This I like. I don't however agree that this means we should face-off efficiency and responsive (the main image heading this post is taken from the current #responsiveorg slideshare, embedded below fyi). The following table, which coincidentally featured in my very last post (Doing the triple loop – profound leadership), expains why: Continue reading

Doing the triple loop – profound leadership

Gandhi

Drucker

Peter F. Drucker asserted: "What's measured improves." I'm a sucker for measurement and organizational learning as you can see from the posts tagged as such here – perhaps it's something to do with my engineering training.

I advocate tapping extant business performance management process to effect the evolution towards social business (on this blog, on briansolis.com, on stoweboyd.com, in the Balanced Scorecard Report), and that means getting to grips with the Balanced Scorecard and similar approaches.

The lexicon of performance management often involves so-called single-loop and double-loop learning, but a third loop gets less airtime in my experience. So as we debate the types of organizational design conducive to the potential and aspirations of social business – in the Future of Work, Responsive Org and Enterprise 2.0 communities for example – I thought I'd post the following table outlining ways to think about the loops. Continue reading

The Internetome

Internetome conference, David Orban
Just going back through some archives and found the definition I developed for the Internetome conference in 2010. Sponsored by Intel, Qualcomm and the Consumer Electronics Association, it was, I believe, the UK's first all-day Internet of Things conference. The conference website bit the dust some time during my subsequent server migrations, so for posterity, particularly as everyone is talking about the Internet of Things these days ...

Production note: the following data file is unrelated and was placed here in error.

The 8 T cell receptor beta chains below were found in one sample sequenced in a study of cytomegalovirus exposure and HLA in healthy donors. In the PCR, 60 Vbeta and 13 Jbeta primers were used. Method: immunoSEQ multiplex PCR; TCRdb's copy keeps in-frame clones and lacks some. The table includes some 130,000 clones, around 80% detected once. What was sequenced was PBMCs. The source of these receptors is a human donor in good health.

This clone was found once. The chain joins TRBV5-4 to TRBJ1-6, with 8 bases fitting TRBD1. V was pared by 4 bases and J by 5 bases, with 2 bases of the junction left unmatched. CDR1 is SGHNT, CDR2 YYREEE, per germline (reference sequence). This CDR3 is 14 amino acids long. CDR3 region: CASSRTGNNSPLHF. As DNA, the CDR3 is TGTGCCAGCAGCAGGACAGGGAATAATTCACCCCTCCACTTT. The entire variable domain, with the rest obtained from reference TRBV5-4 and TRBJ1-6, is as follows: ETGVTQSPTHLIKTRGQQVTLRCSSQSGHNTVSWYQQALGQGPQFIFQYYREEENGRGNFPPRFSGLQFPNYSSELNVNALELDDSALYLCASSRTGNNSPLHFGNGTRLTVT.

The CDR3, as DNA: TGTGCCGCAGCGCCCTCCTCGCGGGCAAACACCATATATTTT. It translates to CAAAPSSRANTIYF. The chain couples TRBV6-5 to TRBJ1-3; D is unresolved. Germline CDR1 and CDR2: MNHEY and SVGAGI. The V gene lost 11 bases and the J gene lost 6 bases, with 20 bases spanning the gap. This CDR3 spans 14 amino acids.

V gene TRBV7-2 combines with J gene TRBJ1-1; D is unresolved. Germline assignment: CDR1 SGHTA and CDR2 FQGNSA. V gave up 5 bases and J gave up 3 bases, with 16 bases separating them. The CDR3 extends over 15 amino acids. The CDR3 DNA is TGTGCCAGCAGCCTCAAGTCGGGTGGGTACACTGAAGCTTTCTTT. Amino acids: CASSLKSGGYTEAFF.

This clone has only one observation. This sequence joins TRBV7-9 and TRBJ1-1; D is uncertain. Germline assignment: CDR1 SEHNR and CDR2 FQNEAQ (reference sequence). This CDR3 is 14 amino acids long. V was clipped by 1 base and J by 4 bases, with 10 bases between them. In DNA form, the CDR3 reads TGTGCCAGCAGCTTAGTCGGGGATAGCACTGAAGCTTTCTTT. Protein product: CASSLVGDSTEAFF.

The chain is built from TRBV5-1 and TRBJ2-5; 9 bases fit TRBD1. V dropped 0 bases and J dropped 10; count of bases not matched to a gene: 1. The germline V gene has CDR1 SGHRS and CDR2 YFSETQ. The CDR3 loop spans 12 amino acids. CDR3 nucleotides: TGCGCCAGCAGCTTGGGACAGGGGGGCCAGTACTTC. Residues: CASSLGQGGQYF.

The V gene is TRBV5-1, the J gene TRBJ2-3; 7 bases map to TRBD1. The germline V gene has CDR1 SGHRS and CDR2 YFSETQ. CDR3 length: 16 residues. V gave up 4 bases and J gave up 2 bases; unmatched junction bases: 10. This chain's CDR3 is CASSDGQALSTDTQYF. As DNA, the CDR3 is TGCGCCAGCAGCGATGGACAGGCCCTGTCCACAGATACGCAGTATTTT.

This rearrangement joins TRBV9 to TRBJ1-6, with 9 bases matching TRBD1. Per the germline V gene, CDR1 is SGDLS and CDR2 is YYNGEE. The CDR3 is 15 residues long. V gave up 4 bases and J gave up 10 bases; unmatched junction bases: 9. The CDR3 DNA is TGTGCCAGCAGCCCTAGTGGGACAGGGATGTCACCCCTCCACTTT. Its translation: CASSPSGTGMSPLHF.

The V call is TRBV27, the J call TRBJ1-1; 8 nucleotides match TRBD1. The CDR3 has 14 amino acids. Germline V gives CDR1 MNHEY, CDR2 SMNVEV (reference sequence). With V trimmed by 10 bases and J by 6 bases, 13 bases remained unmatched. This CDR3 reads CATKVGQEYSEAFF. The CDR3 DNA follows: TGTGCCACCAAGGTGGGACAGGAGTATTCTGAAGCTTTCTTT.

The Internetome

The Internet of Things marks the unprecedented intertwining of the Internet with the ‘real world’: the intangible information space with the tangible living space; ubiquitous computing and the informational augmentation of reality.

To date, we have employed ‘real world’ metaphors to aid our naming, definition and understanding of information technology, such as the biologically sourced terms web, bug, virus, worm, memory, backbone and sensor. And with the advent of the Internet of Things, IT now interweaves with the reality that provided the metaphors.

But we’re not interested in the technology per se. We’re interested in the many facets and implications of its application. So, borrowing from the use of the suffixes -ome and -omics to describe the object and study of a biological field (eg, genomics, the study of the genome), we make the following neologistic definitions:

The Internetome: the manifestations (facets and implications) of the Internet of Things.

Internetomics: the study of the Internetome directed at improving transdisciplinary understanding and its transdisciplinary design, governance and execution.

Just rediscovered this article about the conference on ReadWrite, written by David Orban (featured in the photo here).